Spring 2003 (Vol. IV, No. 1) Table of Contents
- President’s Message
- Global Book Town Independent Booksellers
- Trances That Heal: Rites, Rituals and Brain Chemicals
- For Love or Money?
- Mystery Novel Characters: Often Miscast for Films, TV
- Producing Your Own Newsletter
- Pitspopany Press
- Stanford Libraries Create Saroyan Prize for Writers
- The Quiet Revolution: The Expansion of the Used Book Market ©
- Good ethics are good business (but don’t forget your margins)
- Books at Auction
- Constant Change – Columbia Books
- English Teacher Efforts To Interest Teens in Books, Reading
- The Future of Used Bookselling – An Observation
- Never Mind The Book, How’s The Cover?
- Ephemeral Assays – the Paper Trail
- Miami Book Fair International
- The 2002 Oregon Antiquarian Book Fair
- OP MAGAZINE: A New Book Magazine
- Here’s A Clue For Mystery Fans: Left Coast Crime 2003 Opens Feb. 27
- L.A. Festival of Books Set for April 25-27
- Bookseller Monthly
- From the Editor
- Hot Links: Women in the Book Trade
- IOBA Q & A Column
- PDA’s In Bookselling
- A Weighty Subject
- Interview of Robert Westbrook, Author
- Review: Sic Ravings
- secondhandbooks.org: buy and sell books online for FREE!
- Chrislands Online Bookstores
- Biblio.com Announcement
Q. I’ve got a book, printed in Switzerland in 1944, appears to be perfect bound, but with flimsy cardboard boards, no endpapers (not removed – they were never there). And it has a dustjacket. What do I call this binding? Flexible boards? Is there a more precise term?
A. Flexible binding should work fine. Limp binding seems to only apply to suede or soft leather.
Q. What is the name of the plastic binding of interwoven fingers (for lack of a better term.) Not a spiral binding.
Bruce (Bookends Bookstore)
A. I believe you are referring to a comb binding. If the ‘plastic binding of interwoven fingers’ you described were laid flat (don’t try it, because the plastic might be too brittle for that) it would resemble a comb.
Q. Can some savvy list member tell me how to change the shipping default on ABE upward?
A. Go to Your Books. There is a new special little box at the right side of the screen that says “Adjust Shipping Rates.”
Q. Hope someone can help me. Several days ago I received an order through ABE. The customer had left a card number, but when I processed it the card was declined. I emailed the buyer asking for a new card number or a check, but the customer has not responded. I would like to cancel the sale, so that I am not charged the commission. Does anyone know how to do this?
Donna (The Eloquent Page)
A. Recent message to me from ABE:
” To process a refund for the commission fee charged by ABEbooks, please follow the steps below:
1. Log in to your Bookseller account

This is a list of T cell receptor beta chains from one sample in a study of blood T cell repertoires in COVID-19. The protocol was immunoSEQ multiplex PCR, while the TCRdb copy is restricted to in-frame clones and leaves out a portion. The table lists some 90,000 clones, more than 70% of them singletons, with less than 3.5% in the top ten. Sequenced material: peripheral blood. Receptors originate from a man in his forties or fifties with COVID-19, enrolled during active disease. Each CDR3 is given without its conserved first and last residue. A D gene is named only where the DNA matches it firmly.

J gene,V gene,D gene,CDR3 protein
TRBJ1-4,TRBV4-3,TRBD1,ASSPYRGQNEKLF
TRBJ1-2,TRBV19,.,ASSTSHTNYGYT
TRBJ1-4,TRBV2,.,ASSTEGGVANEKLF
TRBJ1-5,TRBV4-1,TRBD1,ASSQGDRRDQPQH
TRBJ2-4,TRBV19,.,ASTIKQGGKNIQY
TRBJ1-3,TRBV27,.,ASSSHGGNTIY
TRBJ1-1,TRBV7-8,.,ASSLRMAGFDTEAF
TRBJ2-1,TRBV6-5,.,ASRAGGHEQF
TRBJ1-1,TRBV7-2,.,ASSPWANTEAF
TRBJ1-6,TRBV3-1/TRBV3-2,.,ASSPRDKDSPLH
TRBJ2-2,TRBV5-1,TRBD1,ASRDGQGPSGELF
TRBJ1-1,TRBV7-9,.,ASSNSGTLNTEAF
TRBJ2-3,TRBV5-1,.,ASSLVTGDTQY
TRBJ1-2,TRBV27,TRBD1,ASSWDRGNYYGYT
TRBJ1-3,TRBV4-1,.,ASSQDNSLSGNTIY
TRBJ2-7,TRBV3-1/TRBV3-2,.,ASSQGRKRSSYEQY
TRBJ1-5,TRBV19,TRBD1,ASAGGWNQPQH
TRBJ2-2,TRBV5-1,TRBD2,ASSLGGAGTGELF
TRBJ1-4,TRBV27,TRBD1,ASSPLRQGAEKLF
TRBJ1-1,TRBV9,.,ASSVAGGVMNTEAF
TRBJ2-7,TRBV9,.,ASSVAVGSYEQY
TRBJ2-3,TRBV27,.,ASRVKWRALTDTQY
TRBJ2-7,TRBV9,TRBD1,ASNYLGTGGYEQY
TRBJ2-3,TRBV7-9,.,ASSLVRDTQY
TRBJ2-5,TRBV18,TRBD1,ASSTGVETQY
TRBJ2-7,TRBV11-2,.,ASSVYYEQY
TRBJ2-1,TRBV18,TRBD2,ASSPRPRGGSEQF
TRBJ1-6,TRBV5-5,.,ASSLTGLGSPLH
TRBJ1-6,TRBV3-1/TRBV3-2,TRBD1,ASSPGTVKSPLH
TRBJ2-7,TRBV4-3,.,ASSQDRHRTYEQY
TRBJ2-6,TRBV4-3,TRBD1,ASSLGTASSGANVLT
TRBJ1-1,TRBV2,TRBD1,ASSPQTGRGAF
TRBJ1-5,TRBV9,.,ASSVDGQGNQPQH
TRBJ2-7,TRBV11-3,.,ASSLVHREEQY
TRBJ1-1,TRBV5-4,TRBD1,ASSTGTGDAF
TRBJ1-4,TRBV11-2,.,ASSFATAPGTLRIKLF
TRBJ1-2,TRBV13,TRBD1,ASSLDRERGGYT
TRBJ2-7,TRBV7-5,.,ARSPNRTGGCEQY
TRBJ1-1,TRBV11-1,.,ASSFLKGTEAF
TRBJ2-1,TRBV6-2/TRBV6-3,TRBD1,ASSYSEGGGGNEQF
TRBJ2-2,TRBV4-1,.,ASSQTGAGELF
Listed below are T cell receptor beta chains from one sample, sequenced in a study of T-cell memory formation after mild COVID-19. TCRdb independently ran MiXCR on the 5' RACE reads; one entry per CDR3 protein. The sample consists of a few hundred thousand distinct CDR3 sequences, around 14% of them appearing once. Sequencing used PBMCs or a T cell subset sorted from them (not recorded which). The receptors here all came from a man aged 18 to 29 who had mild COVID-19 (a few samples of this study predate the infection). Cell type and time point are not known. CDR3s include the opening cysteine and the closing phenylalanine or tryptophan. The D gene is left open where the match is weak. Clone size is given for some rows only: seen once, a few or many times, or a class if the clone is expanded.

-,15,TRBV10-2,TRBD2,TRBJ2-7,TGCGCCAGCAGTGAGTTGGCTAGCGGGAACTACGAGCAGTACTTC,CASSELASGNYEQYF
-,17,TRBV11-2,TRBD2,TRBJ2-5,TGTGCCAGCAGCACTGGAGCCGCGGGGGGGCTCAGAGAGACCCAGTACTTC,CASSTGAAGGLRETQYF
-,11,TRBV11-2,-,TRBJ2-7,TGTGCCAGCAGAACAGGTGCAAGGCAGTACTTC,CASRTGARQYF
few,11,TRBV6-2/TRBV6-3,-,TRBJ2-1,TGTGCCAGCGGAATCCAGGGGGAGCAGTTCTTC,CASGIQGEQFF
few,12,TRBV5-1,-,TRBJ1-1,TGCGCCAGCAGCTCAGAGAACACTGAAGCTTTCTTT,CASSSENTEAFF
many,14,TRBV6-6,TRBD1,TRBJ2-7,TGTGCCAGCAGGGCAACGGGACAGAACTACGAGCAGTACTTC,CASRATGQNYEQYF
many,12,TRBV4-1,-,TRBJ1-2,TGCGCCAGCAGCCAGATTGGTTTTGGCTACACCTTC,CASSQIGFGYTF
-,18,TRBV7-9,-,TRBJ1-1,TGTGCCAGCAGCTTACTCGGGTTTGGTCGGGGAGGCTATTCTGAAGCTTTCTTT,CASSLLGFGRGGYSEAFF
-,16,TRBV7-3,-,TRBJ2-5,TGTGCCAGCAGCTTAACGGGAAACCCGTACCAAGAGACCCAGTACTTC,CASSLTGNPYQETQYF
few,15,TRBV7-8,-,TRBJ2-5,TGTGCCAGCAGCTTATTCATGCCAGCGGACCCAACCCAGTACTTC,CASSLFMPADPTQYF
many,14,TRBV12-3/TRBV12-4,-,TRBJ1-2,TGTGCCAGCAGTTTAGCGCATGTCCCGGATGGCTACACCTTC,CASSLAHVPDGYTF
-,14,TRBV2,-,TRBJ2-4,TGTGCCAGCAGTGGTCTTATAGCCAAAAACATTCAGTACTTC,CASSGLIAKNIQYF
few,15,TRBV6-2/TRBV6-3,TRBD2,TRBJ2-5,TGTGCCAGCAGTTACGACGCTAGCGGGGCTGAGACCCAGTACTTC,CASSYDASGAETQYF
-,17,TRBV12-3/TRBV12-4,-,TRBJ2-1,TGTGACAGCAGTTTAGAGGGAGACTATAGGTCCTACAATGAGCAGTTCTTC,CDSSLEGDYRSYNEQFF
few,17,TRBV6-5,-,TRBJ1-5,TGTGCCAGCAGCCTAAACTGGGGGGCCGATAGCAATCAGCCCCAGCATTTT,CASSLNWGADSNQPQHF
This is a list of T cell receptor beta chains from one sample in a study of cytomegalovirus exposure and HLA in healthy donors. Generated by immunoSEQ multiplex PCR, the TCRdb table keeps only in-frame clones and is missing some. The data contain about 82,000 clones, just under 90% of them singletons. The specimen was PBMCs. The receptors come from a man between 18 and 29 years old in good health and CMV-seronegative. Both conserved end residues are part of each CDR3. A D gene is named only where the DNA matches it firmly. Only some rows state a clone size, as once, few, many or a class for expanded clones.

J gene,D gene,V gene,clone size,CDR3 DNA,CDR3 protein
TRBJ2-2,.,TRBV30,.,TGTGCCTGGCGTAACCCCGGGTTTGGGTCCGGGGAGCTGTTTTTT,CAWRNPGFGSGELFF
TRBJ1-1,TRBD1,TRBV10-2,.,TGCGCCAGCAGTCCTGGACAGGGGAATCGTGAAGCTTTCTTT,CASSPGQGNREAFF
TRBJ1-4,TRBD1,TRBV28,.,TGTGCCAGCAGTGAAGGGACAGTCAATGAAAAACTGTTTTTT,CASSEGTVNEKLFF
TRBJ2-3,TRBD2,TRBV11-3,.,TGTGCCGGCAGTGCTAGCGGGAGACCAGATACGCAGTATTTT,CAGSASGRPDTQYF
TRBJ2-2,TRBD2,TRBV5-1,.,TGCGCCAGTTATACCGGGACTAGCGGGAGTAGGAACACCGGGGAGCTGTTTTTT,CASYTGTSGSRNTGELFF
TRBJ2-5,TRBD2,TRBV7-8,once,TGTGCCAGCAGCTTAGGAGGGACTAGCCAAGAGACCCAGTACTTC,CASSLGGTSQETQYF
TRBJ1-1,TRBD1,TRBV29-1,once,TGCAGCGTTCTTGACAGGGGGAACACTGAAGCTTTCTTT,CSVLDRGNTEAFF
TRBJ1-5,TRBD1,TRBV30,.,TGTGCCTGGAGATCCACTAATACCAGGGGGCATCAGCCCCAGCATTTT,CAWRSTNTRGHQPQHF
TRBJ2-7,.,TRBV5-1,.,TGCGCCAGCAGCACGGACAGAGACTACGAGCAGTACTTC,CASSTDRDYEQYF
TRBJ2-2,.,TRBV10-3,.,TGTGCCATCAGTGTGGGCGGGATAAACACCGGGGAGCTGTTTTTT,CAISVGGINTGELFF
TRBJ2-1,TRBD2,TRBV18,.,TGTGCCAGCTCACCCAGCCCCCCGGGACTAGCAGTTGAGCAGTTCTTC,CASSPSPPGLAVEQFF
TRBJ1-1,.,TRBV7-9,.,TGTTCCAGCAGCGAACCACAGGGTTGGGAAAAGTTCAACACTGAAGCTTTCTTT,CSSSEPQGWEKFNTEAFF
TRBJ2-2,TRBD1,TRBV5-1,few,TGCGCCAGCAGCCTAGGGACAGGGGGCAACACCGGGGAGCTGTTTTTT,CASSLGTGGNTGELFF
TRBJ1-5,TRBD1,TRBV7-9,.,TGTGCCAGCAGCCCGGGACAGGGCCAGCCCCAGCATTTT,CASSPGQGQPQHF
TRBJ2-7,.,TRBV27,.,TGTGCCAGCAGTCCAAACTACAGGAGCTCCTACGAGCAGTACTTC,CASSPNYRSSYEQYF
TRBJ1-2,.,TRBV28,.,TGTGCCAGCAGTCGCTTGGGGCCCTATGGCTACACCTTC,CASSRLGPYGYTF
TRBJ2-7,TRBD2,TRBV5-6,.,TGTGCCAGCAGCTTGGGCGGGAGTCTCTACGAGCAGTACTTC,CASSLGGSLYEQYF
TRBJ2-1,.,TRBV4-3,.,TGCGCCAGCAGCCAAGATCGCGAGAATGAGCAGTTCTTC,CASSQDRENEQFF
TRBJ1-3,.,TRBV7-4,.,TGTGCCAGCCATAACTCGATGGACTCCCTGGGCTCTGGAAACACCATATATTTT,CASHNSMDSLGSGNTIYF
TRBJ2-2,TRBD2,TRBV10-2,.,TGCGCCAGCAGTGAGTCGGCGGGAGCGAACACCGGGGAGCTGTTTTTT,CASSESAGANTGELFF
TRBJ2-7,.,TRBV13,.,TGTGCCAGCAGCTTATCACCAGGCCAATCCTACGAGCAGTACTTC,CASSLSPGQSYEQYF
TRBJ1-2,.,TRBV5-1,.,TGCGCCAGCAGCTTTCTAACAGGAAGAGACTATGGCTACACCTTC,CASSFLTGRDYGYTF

2. Click on “Your sales”
3. Click on “abebooks”
4. Click on “Review and process your orders”
5. Select “abebooks” as the program and select “Processed” as the status
6. Click “List orders”
7. Find the order that needs to be refunded
8. Under “Review and process”, click “Request a Refund” (refers to commission fees)
9. Put a check mark in the box beside the item to be refunded
10. In the drop down box, select the reason for the refund i.e., “Incomplete Sale”
11. Type your exact reason in the comment box (this will be sent to the buyer) i.e., Credit card rejected
12. Click “Initiate Return”
The refund for commission fees is now complete.”
John and Carole Ansley
Q. I don’t usually deal in ex-library books, but have recently come across a few that were just too valuable to pass up. The dust jackets are glued to the pastedown endpapers with dirty dust sleeves covering the jackets. Do you leave the jacket glued to the endpaper and sell the book as is with a dirty dustwrapper, or do you peel the jacket off the endpages, remove the old mylar wrap and just deal with the unsightly glue marks that result from this? If so, do any of you have a good method for removing a glued dust jacket?
A. Try HEAT first. Most library adhesives react well with heat. I use a household iron and put stiff paper on top as a shield. However, others have suggested putting a quilting iron in my toolbox as it has a much smaller ‘head’. If the Rubber Cement has oxidized too much, and won’t soften, there is such a thing as Rubber Cement Thinner. It’s hard to find – an art store may have it. If I have to use it I sneak it onto the offending adhesive with a q-tip [remember it will melt anything plastic].
We thank all of our contributors.
Jean S. McKenna, Chairman Education Committee
Check out the Independent Online Booksellers Association Website